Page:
Robert Aderholt

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Robert Aderholt
Robert Aderholt.jpg
U.S. House, Alabama, District 4
Incumbent
In office
1997-Present
Term ends
January 3, 2015
Years in position 17
PartyRepublican
PredecessorTom Bevill (D)
Compensation
Base salary$174,000/year
Elections and appointments
Last electionNovember 6, 2012
Cost per vote$5.74 in 2012
First electedNovember 5, 1996
Next primaryJune 3, 2014
Next generalNovember 4, 2014
Campaign $$6,560,953
Term limitsN/A
Education
Bachelor'sBirmingham Southern University, 1987
J.D.Samford University, 1990
Personal
BirthdayJuly 22, 1965
Place of birthHaleyville, AL
ProfessionAttorney
Net worth$2,429,008
ReligionCongregationalist Baptist
Websites
Office website
Campaign website
Robert Aderholt (b. July 22, 1965, in Haleyville, Alabama) is a Republican member of the U.S. House representing Alabama's 4th Congressional District. Aderholt was first elected to the House in 1996.

Aderholt most recently won re-election in 2012. He ran unopposed in the Republican primary.[1] He then defeated Daniel H. Boman in the general election on November 6, 2012.[2]

Aderholt is running for re-election to the U.S. House in 2014.

Prior to his service in the U.S. House, Aderholt worked on the staff of Governor Fob James of Alabama.

Based on analysis of multiple outside rankings, Aderholt is an average Republican member of Congress, meaning he will vote with the Republican Party on the majority of bills.

Career

Below is an abbreviated outline of Aderholt's academic, professional and political career:[3]

  • 1987: Graduated from Birmingham Southern College with B.A.
  • 1990: Graduated from Samford University with J.D.
  • 1992-1995: Practiced law in Haleyville
  • 1995-1996: Staff for Governor Fob James of Alabama
  • 1997-Present: U.S Representative from Alabama

Committee assignments

U.S. House

2013-2014

Aderholt serves on the following committees:[4][5]

  • Appropriations Committee
    • Subcommittee on Commerce, Justice, and Science
    • Subcommittee on Agriculture and Rural Development, Chair
    • Subcommittee on Homeland Security

2011-2012

  • Appropriations Committee
    • Subcommittee on Commerce, Justice, Science, and Related Agencies
    • Subcommittee on Legislative Branch, Ranking Minority Member

Issues

Campaign themes

2014

Aderholt's official website lists the following issues:[6]

  • Agriculture
Excerpt: "Farmers are essential to the economy of North Alabama; specifically, agriculture and related industries yield nearly $19 billion a year to the economic impact of Alabama’s 4th Congressional District. Crops, livestock, timber, and fisheries produce a varied agricultural landscape and culture in the district."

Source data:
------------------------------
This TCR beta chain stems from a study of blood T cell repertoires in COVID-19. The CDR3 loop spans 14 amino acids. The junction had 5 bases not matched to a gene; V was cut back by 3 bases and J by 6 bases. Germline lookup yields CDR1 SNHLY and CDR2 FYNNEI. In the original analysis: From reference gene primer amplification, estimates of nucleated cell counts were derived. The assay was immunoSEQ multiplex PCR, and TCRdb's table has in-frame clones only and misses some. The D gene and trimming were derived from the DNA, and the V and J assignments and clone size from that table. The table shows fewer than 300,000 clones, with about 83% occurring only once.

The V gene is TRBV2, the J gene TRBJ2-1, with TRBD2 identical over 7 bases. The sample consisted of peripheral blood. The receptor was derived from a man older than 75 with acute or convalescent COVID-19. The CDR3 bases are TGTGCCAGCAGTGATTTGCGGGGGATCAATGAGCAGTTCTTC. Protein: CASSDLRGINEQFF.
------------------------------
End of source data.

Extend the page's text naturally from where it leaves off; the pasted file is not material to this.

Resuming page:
• Defense
Excerpt: "I believe that there are few things more important than supporting the troops who are defending our nation today and tomorrow. We have a responsibility to those who came before them just as we'll have a responsibility to those who follow."
  • Economy
Excerpt: " I believe the majority of Alabamians support spending cuts and implementation of a framework to require Washington to live within its means from here on out. We need to protect taxpayers, ensure our seniors and veterans receive the benefits they rightfully deserve and change the 'spend now, pay later' culture of Washington."
  • Education
Excerpt: "While educational reform is needed, it needs to begin at the local and state level. Schools need qualified teachers in the classroom. They need the financial resources for computers and other teaching aids that will be critical to our children's development. I'm committed to doing my part in Washington to provide the necessary support while protecting the rights of local communities and leaders in determining their educational future."
  • Energy
Excerpt: " It is critical that we move in the direction of energy independence now. Unfortunately, it seems that the only time that we are willing to discuss this issue as a nation is when it begins to hit us at the gas pumps. This is a long-term problem that's going to require long-term solutions."

Legislative actions

113th Congress

CongressLogo.png

The 113th Congress has had 55 out of 5,401 introduced bills enacted into law (1 percent) as of November 30, 2013. Comparatively, the 112th Congress had 1.14 percent of introduced bills enacted into law in the first session.[7] For more information pertaining to Aderholt's voting record in the 113th Congress, please see the below sections.[8]

National security

NDAA